Winthrop is a blend of all the best things associated with San Francisco, Rye, Ogunquit, and Hampton without the arcades, commercialism, and mobs of tourists.

Situated just across the harbor from Logan International Airport, jumbo jets thunder overhead as they fly out over the ocean from the airport. I love it.

The homes are mostly spacious, year round residences occupying very small lots with postage stamp yards.

On these tiny house lots, the only way to gain additional living space was to build up, and a lot of the homeowners have added second and third stories to their homes over the years. And like Janie's and Tom's, most of the yards we saw were carefully and creatively landscaped to make the most of the limited space available.

Tom and Janie's home is built almost on the street, with a narrow side yard and steps from the sidewalk to the entrance.

In the tiny side yard, they've created a wonderful garden with a strong Japanese influence dominated by a Japanese pine that shades a wonderful dry river bed of white stones dotted with light blue stones that give the illusion of water.

Janie commented that they originally wanted to put in an actual water feature but the piping would have been so complicated, they decided to go with the "faux" look. She found the blue stones that give it the true "feel" of water at the Christmas Tree Shop.

Although their waterless water feature has been there for years, I found it ironic that only days before visiting them, Debra Lee Baldwin posted a Garden Designer's Roundtable: The Suggestion of Water on Gardening Gone Wild, one of my favorite gardening web sites.

Built into a hill, Janie and Tom's back yard is a walled garden, the wall being a retaining wall supporting the yard and home beyond theirs.

What they've done with this very small area is truly astounding. Not a single square inch has escaped Janie's artistic eye and Tom's creative use of everything and anything that appeals to him. They've managed to fit a generous patio, water garden, raised vegetable and herb beds, perennials, and many touches of whimsy into less than 200 square feet of garden space and created a welcoming, fun place to relax with friends.

The patio is faced with pavers and is roomy enough for dinner. Shaded by a huge pear tree, a portable umbrella is tucked out of the way but handy enough when additional shade is needed.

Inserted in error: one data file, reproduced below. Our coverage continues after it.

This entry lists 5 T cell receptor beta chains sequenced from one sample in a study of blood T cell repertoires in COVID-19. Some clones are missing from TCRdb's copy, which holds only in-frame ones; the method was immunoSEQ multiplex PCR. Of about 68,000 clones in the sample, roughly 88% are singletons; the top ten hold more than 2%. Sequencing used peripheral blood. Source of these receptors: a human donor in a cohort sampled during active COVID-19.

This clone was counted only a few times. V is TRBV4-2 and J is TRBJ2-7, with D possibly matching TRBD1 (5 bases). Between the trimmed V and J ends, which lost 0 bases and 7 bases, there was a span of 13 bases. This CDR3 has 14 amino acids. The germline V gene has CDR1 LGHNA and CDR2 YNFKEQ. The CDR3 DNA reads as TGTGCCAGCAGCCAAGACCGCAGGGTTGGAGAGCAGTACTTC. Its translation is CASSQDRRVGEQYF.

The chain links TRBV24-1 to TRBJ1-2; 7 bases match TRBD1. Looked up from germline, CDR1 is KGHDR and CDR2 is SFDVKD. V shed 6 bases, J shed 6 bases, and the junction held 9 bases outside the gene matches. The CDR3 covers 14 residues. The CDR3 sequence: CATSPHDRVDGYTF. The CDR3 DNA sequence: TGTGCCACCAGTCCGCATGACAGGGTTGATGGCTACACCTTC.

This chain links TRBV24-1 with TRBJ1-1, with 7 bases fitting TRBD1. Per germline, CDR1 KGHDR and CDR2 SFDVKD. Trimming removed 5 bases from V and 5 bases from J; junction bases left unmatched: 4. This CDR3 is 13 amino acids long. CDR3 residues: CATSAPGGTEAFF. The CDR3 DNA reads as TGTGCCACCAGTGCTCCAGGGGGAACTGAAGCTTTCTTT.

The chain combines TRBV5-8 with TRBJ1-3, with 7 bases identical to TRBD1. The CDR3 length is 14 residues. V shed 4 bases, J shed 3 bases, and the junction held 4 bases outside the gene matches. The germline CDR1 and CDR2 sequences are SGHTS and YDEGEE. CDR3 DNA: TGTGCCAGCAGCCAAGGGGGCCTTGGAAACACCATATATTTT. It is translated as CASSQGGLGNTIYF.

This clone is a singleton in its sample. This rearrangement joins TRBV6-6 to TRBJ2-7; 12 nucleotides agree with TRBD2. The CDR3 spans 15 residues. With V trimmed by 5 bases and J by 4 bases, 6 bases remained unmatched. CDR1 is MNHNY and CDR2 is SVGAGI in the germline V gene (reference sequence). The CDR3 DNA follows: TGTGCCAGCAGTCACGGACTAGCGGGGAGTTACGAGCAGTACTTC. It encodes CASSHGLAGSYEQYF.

The water garden is tucked into a corner but the sound of running water is audible throughout the area, helping to block out the sounds of the neighborhood. Tom's urn, leaning against the garden wall caught my eye.

The back wall of the main garden area has grapes, vegetables, herbs and perennials spanning its length.
A small jog on the left, behind a neighbor's garage, is filled with raised beds full of vegetables and herbs. A bench tucked into a corner (out of view) provides a  quiet place to escape to with a good book.

The back side of a neighbor's garage provides support for tall perennials and a place to display charming flea market and vacation finds and even a bonsai tree.


Every knickknack and decorative  piece tells a story and we spent an enjoyable afternoon hearing how and where each was acquired. This wall separates their yard from the next home up the hill from theirs.


An amazingly unique planter, I love the way the plant forms the "hair".

An adorable pup has mistaken her pot of annuals for a fire hydrant!

Like me, Janie has filled her beds with a mix of annuals, perennials, and vegetables - a true kitchen garden.

In the front of their home, Tom and Janie used blocks and pavers to build a curved stairway and a narrow flower bed that extend from the street to their porch. Pots of plants are thriving and add softness and color to the hardscape.


Tom and Janie did all the work in their yard themselves and decorated it with treasures acquired during their travels, as gifts, and from flea market finds. The haven they've created is rich with memories and whimsical touches that reflects their taste and personalities and is the perfect place to entertain or simply spend a relaxing afternoon.